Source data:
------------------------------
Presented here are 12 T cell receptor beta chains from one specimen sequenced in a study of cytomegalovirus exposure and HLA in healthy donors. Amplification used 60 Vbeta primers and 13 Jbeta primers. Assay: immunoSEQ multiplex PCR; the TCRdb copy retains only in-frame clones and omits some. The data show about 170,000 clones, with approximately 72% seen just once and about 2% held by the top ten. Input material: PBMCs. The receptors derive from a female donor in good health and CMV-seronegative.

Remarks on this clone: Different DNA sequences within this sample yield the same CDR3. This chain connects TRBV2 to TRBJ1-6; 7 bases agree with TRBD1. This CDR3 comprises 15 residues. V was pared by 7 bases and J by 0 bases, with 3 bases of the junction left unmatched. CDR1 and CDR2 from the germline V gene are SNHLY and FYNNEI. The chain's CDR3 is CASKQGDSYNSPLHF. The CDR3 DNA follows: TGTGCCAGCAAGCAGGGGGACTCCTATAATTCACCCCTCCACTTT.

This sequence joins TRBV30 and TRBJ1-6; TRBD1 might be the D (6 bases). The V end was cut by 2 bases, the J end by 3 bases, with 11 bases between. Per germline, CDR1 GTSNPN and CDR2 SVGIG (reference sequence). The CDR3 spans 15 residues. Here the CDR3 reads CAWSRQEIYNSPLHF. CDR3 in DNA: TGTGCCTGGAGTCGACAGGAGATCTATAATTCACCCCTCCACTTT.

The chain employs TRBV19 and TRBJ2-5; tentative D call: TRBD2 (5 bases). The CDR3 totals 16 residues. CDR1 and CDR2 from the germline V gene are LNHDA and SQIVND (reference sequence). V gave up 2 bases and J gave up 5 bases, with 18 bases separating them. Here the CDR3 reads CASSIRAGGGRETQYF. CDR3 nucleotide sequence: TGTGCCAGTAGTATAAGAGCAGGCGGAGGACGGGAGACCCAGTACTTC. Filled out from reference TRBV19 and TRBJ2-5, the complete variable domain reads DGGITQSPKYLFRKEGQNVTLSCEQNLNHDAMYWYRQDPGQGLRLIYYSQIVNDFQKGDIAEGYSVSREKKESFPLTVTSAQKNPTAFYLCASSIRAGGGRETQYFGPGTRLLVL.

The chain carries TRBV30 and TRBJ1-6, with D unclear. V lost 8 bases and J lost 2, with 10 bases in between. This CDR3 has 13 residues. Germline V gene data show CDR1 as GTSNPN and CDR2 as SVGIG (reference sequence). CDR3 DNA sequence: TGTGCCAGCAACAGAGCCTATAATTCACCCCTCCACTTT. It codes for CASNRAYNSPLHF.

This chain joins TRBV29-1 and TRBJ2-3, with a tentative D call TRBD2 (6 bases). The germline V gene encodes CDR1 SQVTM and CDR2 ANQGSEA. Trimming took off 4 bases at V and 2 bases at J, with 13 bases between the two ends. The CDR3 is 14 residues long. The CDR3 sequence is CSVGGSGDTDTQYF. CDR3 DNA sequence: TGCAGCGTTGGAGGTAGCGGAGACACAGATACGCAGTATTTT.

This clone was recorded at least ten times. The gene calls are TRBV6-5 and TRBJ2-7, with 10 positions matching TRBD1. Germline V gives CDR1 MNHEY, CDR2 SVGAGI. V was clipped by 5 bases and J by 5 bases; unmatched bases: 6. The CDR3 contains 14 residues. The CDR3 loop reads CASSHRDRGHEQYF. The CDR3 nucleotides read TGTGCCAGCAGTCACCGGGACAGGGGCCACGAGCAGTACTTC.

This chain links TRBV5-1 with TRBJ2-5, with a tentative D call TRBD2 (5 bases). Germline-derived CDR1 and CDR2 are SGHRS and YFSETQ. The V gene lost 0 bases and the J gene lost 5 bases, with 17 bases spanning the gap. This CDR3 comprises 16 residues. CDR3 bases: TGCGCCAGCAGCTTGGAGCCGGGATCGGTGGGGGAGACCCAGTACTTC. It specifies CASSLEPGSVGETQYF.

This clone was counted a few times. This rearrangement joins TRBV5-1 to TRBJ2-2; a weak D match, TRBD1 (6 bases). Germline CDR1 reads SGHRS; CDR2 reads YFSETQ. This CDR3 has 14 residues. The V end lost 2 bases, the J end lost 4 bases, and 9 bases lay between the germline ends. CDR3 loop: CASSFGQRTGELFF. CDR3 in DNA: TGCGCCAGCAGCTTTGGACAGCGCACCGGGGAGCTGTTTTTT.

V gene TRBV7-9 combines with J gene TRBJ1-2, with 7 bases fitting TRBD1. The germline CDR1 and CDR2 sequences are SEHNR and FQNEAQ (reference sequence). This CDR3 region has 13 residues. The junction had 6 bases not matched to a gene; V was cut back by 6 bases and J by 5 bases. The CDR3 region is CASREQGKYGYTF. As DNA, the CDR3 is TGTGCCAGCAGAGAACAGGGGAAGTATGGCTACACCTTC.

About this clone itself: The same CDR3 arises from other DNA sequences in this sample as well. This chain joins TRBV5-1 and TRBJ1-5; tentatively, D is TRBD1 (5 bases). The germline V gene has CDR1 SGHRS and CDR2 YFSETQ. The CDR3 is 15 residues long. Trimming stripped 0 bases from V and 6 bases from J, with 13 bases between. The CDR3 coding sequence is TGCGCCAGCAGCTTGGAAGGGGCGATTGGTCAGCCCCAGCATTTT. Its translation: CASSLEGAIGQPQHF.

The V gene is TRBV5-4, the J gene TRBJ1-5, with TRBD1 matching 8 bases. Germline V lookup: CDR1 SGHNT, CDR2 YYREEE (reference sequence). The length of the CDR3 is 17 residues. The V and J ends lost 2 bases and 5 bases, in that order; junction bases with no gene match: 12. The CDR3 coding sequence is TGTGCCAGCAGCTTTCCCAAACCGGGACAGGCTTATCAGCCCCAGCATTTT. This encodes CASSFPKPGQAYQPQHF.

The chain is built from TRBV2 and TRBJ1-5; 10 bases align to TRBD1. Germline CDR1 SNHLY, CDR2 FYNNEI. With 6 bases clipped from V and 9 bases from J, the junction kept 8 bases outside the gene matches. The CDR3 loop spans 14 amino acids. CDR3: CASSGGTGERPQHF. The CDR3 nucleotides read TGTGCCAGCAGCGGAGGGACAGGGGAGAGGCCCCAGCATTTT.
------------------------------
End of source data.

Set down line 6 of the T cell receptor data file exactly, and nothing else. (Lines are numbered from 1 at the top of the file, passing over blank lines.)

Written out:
This chain joins TRBV29-1 and TRBJ2-3, with a tentative D call TRBD2 (6 bases). The germline V gene encodes CDR1 SQVTM and CDR2 ANQGSEA. Trimming took off 4 bases at V and 2 bases at J, with 13 bases between the two ends. The CDR3 is 14 residues long. The CDR3 sequence is CSVGGSGDTDTQYF. CDR3 DNA sequence: TGCAGCGTTGGAGGTAGCGGAGACACAGATACGCAGTATTTT.